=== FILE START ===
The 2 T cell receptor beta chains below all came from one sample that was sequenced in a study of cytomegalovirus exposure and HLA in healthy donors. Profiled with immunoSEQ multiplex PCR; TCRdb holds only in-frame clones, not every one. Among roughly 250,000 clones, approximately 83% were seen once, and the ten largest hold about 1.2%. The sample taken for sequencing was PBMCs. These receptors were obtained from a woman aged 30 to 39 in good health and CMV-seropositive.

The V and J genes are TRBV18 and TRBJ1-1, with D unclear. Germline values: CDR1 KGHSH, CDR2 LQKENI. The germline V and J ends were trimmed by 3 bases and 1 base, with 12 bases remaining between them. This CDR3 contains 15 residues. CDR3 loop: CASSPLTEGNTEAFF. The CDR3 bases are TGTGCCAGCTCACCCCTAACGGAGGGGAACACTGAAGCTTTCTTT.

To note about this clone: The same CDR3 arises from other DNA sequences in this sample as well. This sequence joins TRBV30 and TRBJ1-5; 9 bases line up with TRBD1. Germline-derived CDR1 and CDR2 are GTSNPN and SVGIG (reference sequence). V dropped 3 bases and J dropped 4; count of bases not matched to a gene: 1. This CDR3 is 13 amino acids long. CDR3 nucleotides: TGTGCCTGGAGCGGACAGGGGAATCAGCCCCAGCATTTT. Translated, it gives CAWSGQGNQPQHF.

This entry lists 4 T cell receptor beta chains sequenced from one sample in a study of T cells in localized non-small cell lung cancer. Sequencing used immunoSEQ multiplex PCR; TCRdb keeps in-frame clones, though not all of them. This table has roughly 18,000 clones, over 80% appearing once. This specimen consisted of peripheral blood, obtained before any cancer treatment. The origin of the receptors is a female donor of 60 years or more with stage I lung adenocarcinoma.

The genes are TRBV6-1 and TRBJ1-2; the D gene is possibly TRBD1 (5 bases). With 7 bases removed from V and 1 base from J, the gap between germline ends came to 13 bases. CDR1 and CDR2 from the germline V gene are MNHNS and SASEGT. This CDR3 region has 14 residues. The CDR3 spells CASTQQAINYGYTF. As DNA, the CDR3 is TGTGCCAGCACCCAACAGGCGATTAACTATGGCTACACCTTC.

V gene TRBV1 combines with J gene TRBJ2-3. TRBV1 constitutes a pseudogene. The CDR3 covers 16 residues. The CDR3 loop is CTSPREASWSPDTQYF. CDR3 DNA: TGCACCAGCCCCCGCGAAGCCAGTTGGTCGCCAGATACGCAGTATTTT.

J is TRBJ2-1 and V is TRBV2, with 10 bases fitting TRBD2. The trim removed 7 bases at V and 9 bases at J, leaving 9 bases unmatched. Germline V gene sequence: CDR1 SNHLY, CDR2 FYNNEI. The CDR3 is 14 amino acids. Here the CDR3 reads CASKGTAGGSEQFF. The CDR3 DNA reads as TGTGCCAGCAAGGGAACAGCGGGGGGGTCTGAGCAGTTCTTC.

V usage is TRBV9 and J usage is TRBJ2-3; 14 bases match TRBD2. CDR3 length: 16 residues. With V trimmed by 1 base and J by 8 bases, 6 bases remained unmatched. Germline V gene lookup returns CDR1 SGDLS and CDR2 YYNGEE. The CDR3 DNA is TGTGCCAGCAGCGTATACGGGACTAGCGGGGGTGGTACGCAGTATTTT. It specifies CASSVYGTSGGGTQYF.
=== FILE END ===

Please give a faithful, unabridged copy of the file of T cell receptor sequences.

The 2 T cell receptor beta chains below all came from one sample that was sequenced in a study of cytomegalovirus exposure and HLA in healthy donors. Profiled with immunoSEQ multiplex PCR; TCRdb holds only in-frame clones, not every one. Among roughly 250,000 clones, approximately 83% were seen once, and the ten largest hold about 1.2%. The sample taken for sequencing was PBMCs. These receptors were obtained from a woman aged 30 to 39 in good health and CMV-seropositive.

The V and J genes are TRBV18 and TRBJ1-1, with D unclear. Germline values: CDR1 KGHSH, CDR2 LQKENI. The germline V and J ends were trimmed by 3 bases and 1 base, with 12 bases remaining between them. This CDR3 contains 15 residues. CDR3 loop: CASSPLTEGNTEAFF. The CDR3 bases are TGTGCCAGCTCACCCCTAACGGAGGGGAACACTGAAGCTTTCTTT.

To note about this clone: The same CDR3 arises from other DNA sequences in this sample as well. This sequence joins TRBV30 and TRBJ1-5; 9 bases line up with TRBD1. Germline-derived CDR1 and CDR2 are GTSNPN and SVGIG (reference sequence). V dropped 3 bases and J dropped 4; count of bases not matched to a gene: 1. This CDR3 is 13 amino acids long. CDR3 nucleotides: TGTGCCTGGAGCGGACAGGGGAATCAGCCCCAGCATTTT. Translated, it gives CAWSGQGNQPQHF.

This entry lists 4 T cell receptor beta chains sequenced from one sample in a study of T cells in localized non-small cell lung cancer. Sequencing used immunoSEQ multiplex PCR; TCRdb keeps in-frame clones, though not all of them. This table has roughly 18,000 clones, over 80% appearing once. This specimen consisted of peripheral blood, obtained before any cancer treatment. The origin of the receptors is a female donor of 60 years or more with stage I lung adenocarcinoma.

The genes are TRBV6-1 and TRBJ1-2; the D gene is possibly TRBD1 (5 bases). With 7 bases removed from V and 1 base from J, the gap between germline ends came to 13 bases. CDR1 and CDR2 from the germline V gene are MNHNS and SASEGT. This CDR3 region has 14 residues. The CDR3 spells CASTQQAINYGYTF. As DNA, the CDR3 is TGTGCCAGCACCCAACAGGCGATTAACTATGGCTACACCTTC.

V gene TRBV1 combines with J gene TRBJ2-3. TRBV1 constitutes a pseudogene. The CDR3 covers 16 residues. The CDR3 loop is CTSPREASWSPDTQYF. CDR3 DNA: TGCACCAGCCCCCGCGAAGCCAGTTGGTCGCCAGATACGCAGTATTTT.

J is TRBJ2-1 and V is TRBV2, with 10 bases fitting TRBD2. The trim removed 7 bases at V and 9 bases at J, leaving 9 bases unmatched. Germline V gene sequence: CDR1 SNHLY, CDR2 FYNNEI. The CDR3 is 14 amino acids. Here the CDR3 reads CASKGTAGGSEQFF. The CDR3 DNA reads as TGTGCCAGCAAGGGAACAGCGGGGGGGTCTGAGCAGTTCTTC.

V usage is TRBV9 and J usage is TRBJ2-3; 14 bases match TRBD2. CDR3 length: 16 residues. With V trimmed by 1 base and J by 8 bases, 6 bases remained unmatched. Germline V gene lookup returns CDR1 SGDLS and CDR2 YYNGEE. The CDR3 DNA is TGTGCCAGCAGCGTATACGGGACTAGCGGGGGTGGTACGCAGTATTTT. It specifies CASSVYGTSGGGTQYF.